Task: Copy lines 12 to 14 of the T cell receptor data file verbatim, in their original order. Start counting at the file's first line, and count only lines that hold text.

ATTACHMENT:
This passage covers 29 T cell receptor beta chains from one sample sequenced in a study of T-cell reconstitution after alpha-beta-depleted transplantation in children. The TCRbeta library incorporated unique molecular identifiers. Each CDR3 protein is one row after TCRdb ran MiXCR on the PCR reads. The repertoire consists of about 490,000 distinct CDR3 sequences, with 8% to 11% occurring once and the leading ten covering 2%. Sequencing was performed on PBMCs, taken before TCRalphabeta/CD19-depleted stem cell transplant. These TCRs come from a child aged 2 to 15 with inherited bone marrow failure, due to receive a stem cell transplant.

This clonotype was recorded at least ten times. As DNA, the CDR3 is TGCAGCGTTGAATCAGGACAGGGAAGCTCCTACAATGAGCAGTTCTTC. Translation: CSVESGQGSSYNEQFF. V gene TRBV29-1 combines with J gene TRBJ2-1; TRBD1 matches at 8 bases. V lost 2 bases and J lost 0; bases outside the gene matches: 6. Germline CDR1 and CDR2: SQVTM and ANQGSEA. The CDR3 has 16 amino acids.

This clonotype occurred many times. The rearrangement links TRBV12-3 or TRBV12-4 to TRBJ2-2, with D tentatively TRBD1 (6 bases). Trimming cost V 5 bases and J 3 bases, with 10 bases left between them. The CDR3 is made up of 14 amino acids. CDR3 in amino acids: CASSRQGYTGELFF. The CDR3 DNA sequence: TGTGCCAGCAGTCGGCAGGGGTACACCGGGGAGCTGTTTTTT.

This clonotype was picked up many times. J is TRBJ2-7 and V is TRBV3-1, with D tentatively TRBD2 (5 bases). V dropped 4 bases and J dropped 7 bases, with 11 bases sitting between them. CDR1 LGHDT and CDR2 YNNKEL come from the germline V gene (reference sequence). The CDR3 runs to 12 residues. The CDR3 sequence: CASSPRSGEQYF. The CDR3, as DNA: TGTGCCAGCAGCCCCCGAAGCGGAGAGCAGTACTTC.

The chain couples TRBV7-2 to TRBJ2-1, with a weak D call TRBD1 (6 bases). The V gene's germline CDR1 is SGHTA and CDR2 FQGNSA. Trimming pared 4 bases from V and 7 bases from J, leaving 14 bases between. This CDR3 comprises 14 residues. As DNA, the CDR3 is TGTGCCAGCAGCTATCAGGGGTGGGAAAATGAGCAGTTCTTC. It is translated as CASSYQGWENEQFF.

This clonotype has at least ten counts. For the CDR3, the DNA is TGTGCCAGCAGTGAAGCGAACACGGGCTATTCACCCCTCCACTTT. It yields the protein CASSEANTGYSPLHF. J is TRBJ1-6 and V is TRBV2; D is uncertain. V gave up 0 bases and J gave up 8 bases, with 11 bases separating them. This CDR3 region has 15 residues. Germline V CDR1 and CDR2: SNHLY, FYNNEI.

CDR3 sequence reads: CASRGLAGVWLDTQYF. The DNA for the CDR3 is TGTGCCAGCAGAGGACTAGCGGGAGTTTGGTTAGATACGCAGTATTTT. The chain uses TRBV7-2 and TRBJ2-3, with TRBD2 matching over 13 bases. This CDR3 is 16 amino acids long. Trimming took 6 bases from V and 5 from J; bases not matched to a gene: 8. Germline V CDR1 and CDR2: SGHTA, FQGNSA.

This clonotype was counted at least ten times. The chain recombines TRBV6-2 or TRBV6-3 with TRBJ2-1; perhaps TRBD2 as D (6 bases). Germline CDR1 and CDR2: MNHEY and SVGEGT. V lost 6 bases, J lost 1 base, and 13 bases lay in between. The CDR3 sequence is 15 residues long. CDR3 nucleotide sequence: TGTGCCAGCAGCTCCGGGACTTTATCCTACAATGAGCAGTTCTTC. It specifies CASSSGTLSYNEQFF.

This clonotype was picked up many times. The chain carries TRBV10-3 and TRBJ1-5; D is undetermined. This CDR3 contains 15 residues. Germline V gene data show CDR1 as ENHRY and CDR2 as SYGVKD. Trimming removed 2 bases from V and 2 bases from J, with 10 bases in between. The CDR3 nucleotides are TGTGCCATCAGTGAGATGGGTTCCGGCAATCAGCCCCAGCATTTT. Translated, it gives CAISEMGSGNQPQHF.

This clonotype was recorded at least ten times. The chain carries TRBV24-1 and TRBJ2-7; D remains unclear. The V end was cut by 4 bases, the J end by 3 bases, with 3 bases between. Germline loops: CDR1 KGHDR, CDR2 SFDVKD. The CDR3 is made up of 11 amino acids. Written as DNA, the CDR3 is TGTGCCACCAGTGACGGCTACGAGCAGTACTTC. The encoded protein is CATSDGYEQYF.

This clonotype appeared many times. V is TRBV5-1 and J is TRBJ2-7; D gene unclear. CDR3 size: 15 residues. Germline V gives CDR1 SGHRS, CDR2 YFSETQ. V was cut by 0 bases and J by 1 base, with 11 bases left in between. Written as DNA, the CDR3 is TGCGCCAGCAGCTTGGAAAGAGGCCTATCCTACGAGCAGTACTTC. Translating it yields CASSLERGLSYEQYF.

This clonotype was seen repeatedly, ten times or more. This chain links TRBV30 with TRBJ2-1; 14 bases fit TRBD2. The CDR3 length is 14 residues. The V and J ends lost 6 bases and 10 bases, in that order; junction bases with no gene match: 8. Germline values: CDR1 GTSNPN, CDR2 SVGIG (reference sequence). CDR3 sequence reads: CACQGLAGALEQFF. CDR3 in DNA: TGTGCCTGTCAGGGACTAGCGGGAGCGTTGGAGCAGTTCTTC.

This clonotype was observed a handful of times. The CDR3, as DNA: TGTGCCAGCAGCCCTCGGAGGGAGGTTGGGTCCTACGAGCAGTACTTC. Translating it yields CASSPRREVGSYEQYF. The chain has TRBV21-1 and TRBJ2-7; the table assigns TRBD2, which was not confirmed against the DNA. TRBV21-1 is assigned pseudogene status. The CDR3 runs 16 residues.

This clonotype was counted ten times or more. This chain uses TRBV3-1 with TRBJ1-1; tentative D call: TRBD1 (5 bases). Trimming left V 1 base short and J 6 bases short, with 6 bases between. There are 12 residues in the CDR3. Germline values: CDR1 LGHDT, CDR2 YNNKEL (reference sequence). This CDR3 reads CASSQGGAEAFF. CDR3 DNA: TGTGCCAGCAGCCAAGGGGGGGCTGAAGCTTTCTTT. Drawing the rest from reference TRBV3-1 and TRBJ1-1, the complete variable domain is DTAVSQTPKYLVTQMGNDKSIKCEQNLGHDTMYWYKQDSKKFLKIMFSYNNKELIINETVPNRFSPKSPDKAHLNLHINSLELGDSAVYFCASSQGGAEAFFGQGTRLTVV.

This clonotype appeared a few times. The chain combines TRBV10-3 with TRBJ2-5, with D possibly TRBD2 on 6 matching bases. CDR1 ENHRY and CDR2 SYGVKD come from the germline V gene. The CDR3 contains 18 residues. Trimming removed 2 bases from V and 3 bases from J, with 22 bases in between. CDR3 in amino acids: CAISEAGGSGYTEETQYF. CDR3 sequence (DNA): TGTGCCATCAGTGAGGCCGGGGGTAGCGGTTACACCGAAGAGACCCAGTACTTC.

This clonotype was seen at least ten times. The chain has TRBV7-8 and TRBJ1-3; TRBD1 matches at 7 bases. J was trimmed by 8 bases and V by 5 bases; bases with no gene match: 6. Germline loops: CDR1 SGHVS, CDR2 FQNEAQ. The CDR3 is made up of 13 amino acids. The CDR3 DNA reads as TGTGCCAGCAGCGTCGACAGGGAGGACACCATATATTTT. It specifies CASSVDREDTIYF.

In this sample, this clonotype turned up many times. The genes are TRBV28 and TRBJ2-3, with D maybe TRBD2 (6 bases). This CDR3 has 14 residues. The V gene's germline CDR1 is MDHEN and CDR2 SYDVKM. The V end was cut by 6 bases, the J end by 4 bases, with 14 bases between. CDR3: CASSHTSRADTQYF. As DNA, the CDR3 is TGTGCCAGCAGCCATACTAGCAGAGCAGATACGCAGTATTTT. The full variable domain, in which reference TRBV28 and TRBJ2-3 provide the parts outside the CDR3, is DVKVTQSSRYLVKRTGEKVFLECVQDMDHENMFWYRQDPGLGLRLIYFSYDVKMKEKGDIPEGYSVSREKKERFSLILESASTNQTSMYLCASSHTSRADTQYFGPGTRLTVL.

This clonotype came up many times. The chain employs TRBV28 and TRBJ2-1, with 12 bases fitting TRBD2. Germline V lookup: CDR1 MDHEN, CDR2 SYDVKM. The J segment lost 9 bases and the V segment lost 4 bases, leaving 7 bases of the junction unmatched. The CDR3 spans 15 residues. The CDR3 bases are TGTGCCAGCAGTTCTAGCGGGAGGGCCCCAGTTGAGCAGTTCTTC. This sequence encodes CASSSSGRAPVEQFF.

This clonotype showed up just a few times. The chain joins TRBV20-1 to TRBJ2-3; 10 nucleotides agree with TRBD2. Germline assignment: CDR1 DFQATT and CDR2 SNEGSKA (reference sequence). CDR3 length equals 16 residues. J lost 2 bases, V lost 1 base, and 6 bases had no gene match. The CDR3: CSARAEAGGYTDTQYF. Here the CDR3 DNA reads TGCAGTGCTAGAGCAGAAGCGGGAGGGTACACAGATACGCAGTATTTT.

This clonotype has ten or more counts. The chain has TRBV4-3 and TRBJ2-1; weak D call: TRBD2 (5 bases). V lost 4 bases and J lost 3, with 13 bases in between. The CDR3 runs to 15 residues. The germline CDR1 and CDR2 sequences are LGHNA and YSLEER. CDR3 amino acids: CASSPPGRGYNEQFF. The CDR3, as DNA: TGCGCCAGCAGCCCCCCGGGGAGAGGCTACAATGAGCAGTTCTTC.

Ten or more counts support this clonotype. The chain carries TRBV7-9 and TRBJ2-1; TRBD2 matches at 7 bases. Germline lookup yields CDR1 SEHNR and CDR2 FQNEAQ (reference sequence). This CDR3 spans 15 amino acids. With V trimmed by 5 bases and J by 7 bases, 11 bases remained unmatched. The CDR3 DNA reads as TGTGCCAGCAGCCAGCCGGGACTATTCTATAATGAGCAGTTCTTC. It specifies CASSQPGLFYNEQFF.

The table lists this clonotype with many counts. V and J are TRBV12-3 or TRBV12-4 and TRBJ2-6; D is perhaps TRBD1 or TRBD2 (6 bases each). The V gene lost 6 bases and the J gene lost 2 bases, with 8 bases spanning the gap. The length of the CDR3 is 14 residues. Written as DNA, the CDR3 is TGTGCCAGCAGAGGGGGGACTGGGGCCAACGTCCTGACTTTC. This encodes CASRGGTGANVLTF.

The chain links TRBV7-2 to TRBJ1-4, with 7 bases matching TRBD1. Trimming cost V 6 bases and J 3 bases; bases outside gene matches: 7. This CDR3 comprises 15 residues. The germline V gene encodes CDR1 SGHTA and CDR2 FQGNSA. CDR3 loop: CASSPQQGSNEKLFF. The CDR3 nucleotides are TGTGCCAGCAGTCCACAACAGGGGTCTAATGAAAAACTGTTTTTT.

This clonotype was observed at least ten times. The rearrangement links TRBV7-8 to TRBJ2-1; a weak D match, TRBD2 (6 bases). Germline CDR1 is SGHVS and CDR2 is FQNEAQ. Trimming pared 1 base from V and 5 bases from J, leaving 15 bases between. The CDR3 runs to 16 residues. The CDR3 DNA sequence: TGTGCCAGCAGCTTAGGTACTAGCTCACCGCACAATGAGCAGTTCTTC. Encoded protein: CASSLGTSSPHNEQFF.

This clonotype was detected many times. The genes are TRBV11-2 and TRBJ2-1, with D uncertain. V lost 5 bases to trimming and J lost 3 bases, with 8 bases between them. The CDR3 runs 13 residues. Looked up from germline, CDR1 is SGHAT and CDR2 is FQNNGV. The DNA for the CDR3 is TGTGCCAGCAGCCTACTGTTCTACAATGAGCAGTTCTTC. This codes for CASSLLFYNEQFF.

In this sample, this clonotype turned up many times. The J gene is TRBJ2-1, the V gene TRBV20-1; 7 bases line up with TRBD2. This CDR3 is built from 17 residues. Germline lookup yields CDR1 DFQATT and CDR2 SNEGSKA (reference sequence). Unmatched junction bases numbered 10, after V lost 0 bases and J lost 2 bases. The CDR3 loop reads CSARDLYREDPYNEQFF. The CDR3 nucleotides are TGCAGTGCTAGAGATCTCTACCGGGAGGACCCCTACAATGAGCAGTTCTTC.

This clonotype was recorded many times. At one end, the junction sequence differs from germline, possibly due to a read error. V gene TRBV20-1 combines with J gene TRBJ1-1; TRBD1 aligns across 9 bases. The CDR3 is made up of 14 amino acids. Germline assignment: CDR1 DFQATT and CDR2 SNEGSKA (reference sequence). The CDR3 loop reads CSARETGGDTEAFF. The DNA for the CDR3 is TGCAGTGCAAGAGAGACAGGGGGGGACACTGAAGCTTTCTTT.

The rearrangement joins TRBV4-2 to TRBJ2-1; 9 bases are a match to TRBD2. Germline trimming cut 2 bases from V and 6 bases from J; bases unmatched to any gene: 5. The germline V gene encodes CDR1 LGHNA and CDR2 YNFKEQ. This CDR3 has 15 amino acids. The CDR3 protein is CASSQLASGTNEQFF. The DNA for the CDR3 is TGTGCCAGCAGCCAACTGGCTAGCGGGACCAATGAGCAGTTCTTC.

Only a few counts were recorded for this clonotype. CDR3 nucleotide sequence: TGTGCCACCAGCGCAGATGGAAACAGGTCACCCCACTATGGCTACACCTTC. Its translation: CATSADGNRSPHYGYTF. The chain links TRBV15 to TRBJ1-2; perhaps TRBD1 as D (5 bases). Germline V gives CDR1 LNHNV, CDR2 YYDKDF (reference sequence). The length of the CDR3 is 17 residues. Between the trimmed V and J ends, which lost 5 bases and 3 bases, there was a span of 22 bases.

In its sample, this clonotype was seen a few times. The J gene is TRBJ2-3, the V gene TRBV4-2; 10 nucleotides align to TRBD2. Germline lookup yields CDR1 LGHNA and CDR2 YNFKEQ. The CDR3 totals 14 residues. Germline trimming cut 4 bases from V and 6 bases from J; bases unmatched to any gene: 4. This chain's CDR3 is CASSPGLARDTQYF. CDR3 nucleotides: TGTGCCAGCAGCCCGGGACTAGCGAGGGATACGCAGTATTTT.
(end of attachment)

This clonotype was seen repeatedly, ten times or more. This chain links TRBV30 with TRBJ2-1; 14 bases fit TRBD2. The CDR3 length is 14 residues. The V and J ends lost 6 bases and 10 bases, in that order; junction bases with no gene match: 8. Germline values: CDR1 GTSNPN, CDR2 SVGIG (reference sequence). CDR3 sequence reads: CACQGLAGALEQFF. CDR3 in DNA: TGTGCCTGTCAGGGACTAGCGGGAGCGTTGGAGCAGTTCTTC.

This clonotype was observed a handful of times. The CDR3, as DNA: TGTGCCAGCAGCCCTCGGAGGGAGGTTGGGTCCTACGAGCAGTACTTC. Translating it yields CASSPRREVGSYEQYF. The chain has TRBV21-1 and TRBJ2-7; the table assigns TRBD2, which was not confirmed against the DNA. TRBV21-1 is assigned pseudogene status. The CDR3 runs 16 residues.

This clonotype was counted ten times or more. This chain uses TRBV3-1 with TRBJ1-1; tentative D call: TRBD1 (5 bases). Trimming left V 1 base short and J 6 bases short, with 6 bases between. There are 12 residues in the CDR3. Germline values: CDR1 LGHDT, CDR2 YNNKEL (reference sequence). This CDR3 reads CASSQGGAEAFF. CDR3 DNA: TGTGCCAGCAGCCAAGGGGGGGCTGAAGCTTTCTTT. Drawing the rest from reference TRBV3-1 and TRBJ1-1, the complete variable domain is DTAVSQTPKYLVTQMGNDKSIKCEQNLGHDTMYWYKQDSKKFLKIMFSYNNKELIINETVPNRFSPKSPDKAHLNLHINSLELGDSAVYFCASSQGGAEAFFGQGTRLTVV.